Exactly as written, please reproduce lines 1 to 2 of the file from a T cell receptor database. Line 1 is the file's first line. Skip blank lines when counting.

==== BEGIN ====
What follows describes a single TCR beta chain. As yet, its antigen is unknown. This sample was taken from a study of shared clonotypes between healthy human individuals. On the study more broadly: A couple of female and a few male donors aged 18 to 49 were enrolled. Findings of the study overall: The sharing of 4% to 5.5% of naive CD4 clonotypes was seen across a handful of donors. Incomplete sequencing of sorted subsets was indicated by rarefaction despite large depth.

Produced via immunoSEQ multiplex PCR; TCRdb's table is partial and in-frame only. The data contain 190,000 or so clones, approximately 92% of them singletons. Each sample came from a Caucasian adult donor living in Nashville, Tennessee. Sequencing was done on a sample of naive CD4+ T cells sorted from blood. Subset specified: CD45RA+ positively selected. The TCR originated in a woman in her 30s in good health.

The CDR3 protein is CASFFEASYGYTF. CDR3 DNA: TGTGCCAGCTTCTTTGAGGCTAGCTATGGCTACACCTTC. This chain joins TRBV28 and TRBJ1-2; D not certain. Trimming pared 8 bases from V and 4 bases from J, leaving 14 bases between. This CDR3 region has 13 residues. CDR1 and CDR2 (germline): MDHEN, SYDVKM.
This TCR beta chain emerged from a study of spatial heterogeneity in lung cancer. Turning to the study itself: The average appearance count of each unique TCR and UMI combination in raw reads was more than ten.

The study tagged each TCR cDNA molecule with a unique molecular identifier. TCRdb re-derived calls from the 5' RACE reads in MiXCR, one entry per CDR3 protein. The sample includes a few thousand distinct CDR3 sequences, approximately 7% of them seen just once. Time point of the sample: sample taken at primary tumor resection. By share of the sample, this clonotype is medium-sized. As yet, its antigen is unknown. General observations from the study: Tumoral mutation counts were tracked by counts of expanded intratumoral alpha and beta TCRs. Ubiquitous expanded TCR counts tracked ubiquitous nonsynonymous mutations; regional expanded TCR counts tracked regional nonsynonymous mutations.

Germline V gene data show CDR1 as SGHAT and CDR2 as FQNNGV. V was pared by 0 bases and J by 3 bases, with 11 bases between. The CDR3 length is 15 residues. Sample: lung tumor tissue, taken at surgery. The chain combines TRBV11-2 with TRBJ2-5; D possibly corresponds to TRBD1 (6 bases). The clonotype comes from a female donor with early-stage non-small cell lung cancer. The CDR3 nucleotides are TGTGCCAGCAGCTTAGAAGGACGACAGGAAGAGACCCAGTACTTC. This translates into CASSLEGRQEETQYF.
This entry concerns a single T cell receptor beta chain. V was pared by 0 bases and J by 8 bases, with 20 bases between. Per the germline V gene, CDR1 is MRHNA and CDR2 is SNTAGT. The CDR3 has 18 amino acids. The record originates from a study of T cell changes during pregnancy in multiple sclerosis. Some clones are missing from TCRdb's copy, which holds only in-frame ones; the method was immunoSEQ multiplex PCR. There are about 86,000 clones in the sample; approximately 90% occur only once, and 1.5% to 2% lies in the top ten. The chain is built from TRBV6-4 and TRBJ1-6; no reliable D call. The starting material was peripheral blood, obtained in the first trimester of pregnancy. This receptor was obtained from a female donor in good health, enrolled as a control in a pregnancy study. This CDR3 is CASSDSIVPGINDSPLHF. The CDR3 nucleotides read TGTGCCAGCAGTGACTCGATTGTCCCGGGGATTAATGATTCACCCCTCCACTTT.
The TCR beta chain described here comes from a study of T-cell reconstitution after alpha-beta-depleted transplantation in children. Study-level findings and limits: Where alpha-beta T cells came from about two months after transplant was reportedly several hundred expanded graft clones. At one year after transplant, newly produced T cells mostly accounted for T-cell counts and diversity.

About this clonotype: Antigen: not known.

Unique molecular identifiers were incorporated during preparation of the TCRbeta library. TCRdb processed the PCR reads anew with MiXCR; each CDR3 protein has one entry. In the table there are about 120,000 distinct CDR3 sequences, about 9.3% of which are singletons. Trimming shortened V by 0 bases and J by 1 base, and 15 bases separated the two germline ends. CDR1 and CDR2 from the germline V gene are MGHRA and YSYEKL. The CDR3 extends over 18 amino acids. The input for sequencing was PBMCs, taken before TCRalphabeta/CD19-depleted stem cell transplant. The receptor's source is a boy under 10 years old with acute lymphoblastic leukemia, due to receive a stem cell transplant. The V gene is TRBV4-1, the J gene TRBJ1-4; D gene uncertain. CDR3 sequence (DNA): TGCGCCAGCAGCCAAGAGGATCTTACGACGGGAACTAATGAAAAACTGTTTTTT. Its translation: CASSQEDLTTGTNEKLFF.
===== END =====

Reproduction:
What follows describes a single TCR beta chain. As yet, its antigen is unknown. This sample was taken from a study of shared clonotypes between healthy human individuals. On the study more broadly: A couple of female and a few male donors aged 18 to 49 were enrolled. Findings of the study overall: The sharing of 4% to 5.5% of naive CD4 clonotypes was seen across a handful of donors. Incomplete sequencing of sorted subsets was indicated by rarefaction despite large depth.

Produced via immunoSEQ multiplex PCR; TCRdb's table is partial and in-frame only. The data contain 190,000 or so clones, approximately 92% of them singletons. Each sample came from a Caucasian adult donor living in Nashville, Tennessee. Sequencing was done on a sample of naive CD4+ T cells sorted from blood. Subset specified: CD45RA+ positively selected. The TCR originated in a woman in her 30s in good health.